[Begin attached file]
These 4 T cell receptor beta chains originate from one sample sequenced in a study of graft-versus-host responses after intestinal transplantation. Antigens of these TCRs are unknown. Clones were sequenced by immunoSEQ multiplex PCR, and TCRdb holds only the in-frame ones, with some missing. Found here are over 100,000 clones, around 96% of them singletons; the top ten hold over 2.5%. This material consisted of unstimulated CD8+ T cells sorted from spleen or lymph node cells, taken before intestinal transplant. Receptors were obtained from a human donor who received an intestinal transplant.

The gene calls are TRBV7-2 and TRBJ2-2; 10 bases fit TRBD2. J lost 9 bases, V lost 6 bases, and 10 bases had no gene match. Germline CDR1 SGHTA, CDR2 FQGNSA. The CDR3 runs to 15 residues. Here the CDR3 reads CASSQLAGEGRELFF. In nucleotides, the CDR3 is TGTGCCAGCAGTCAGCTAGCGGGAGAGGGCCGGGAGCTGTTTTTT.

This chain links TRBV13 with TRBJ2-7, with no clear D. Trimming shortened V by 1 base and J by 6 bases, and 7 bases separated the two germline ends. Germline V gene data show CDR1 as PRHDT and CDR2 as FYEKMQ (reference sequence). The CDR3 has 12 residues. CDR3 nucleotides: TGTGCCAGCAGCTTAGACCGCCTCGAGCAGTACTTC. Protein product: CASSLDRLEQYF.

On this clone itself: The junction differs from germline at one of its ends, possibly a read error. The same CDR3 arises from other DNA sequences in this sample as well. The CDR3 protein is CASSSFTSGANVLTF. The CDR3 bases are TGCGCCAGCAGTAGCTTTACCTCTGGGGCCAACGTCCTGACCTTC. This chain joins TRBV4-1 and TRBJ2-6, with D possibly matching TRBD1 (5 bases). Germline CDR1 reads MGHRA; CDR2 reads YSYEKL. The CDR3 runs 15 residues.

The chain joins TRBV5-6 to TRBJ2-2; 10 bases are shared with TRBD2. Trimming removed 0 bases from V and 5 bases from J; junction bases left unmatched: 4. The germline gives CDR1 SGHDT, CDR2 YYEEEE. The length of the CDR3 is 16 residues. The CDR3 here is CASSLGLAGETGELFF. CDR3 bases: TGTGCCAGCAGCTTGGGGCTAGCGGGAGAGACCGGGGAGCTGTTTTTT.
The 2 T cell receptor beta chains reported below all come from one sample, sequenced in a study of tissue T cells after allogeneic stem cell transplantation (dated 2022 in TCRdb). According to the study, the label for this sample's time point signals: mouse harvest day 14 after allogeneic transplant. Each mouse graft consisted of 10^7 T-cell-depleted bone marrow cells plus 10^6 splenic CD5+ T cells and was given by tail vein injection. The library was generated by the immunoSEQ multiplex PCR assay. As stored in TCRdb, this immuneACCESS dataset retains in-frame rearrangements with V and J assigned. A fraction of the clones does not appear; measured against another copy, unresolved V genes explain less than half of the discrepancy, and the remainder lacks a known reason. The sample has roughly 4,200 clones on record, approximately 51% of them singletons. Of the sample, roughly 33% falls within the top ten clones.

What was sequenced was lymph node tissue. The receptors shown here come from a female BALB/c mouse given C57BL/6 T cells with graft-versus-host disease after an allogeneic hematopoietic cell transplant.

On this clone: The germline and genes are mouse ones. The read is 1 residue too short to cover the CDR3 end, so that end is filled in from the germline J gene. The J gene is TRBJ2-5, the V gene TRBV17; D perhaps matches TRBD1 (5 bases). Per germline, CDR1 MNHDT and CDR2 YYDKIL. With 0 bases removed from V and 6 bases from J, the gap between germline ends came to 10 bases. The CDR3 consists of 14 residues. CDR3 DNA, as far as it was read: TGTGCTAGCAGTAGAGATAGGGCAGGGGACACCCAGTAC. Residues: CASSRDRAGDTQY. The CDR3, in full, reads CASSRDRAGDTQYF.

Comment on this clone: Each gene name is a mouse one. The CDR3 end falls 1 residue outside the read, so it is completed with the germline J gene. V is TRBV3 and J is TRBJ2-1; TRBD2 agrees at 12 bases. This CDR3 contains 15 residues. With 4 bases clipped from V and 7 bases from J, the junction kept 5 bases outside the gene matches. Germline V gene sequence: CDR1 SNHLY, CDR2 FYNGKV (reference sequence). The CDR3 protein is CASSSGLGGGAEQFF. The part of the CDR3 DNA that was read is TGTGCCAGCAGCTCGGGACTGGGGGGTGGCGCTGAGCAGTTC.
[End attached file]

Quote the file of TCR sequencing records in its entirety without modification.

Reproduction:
These 4 T cell receptor beta chains originate from one sample sequenced in a study of graft-versus-host responses after intestinal transplantation. Antigens of these TCRs are unknown. Clones were sequenced by immunoSEQ multiplex PCR, and TCRdb holds only the in-frame ones, with some missing. Found here are over 100,000 clones, around 96% of them singletons; the top ten hold over 2.5%. This material consisted of unstimulated CD8+ T cells sorted from spleen or lymph node cells, taken before intestinal transplant. Receptors were obtained from a human donor who received an intestinal transplant.

The gene calls are TRBV7-2 and TRBJ2-2; 10 bases fit TRBD2. J lost 9 bases, V lost 6 bases, and 10 bases had no gene match. Germline CDR1 SGHTA, CDR2 FQGNSA. The CDR3 runs to 15 residues. Here the CDR3 reads CASSQLAGEGRELFF. In nucleotides, the CDR3 is TGTGCCAGCAGTCAGCTAGCGGGAGAGGGCCGGGAGCTGTTTTTT.

This chain links TRBV13 with TRBJ2-7, with no clear D. Trimming shortened V by 1 base and J by 6 bases, and 7 bases separated the two germline ends. Germline V gene data show CDR1 as PRHDT and CDR2 as FYEKMQ (reference sequence). The CDR3 has 12 residues. CDR3 nucleotides: TGTGCCAGCAGCTTAGACCGCCTCGAGCAGTACTTC. Protein product: CASSLDRLEQYF.

On this clone itself: The junction differs from germline at one of its ends, possibly a read error. The same CDR3 arises from other DNA sequences in this sample as well. The CDR3 protein is CASSSFTSGANVLTF. The CDR3 bases are TGCGCCAGCAGTAGCTTTACCTCTGGGGCCAACGTCCTGACCTTC. This chain joins TRBV4-1 and TRBJ2-6, with D possibly matching TRBD1 (5 bases). Germline CDR1 reads MGHRA; CDR2 reads YSYEKL. The CDR3 runs 15 residues.

The chain joins TRBV5-6 to TRBJ2-2; 10 bases are shared with TRBD2. Trimming removed 0 bases from V and 5 bases from J; junction bases left unmatched: 4. The germline gives CDR1 SGHDT, CDR2 YYEEEE. The length of the CDR3 is 16 residues. The CDR3 here is CASSLGLAGETGELFF. CDR3 bases: TGTGCCAGCAGCTTGGGGCTAGCGGGAGAGACCGGGGAGCTGTTTTTT.
The 2 T cell receptor beta chains reported below all come from one sample, sequenced in a study of tissue T cells after allogeneic stem cell transplantation (dated 2022 in TCRdb). According to the study, the label for this sample's time point signals: mouse harvest day 14 after allogeneic transplant. Each mouse graft consisted of 10^7 T-cell-depleted bone marrow cells plus 10^6 splenic CD5+ T cells and was given by tail vein injection. The library was generated by the immunoSEQ multiplex PCR assay. As stored in TCRdb, this immuneACCESS dataset retains in-frame rearrangements with V and J assigned. A fraction of the clones does not appear; measured against another copy, unresolved V genes explain less than half of the discrepancy, and the remainder lacks a known reason. The sample has roughly 4,200 clones on record, approximately 51% of them singletons. Of the sample, roughly 33% falls within the top ten clones.

What was sequenced was lymph node tissue. The receptors shown here come from a female BALB/c mouse given C57BL/6 T cells with graft-versus-host disease after an allogeneic hematopoietic cell transplant.

On this clone: The germline and genes are mouse ones. The read is 1 residue too short to cover the CDR3 end, so that end is filled in from the germline J gene. The J gene is TRBJ2-5, the V gene TRBV17; D perhaps matches TRBD1 (5 bases). Per germline, CDR1 MNHDT and CDR2 YYDKIL. With 0 bases removed from V and 6 bases from J, the gap between germline ends came to 10 bases. The CDR3 consists of 14 residues. CDR3 DNA, as far as it was read: TGTGCTAGCAGTAGAGATAGGGCAGGGGACACCCAGTAC. Residues: CASSRDRAGDTQY. The CDR3, in full, reads CASSRDRAGDTQYF.

Comment on this clone: Each gene name is a mouse one. The CDR3 end falls 1 residue outside the read, so it is completed with the germline J gene. V is TRBV3 and J is TRBJ2-1; TRBD2 agrees at 12 bases. This CDR3 contains 15 residues. With 4 bases clipped from V and 7 bases from J, the junction kept 5 bases outside the gene matches. Germline V gene sequence: CDR1 SNHLY, CDR2 FYNGKV (reference sequence). The CDR3 protein is CASSSGLGGGAEQFF. The part of the CDR3 DNA that was read is TGTGCCAGCAGCTCGGGACTGGGGGGTGGCGCTGAGCAGTTC.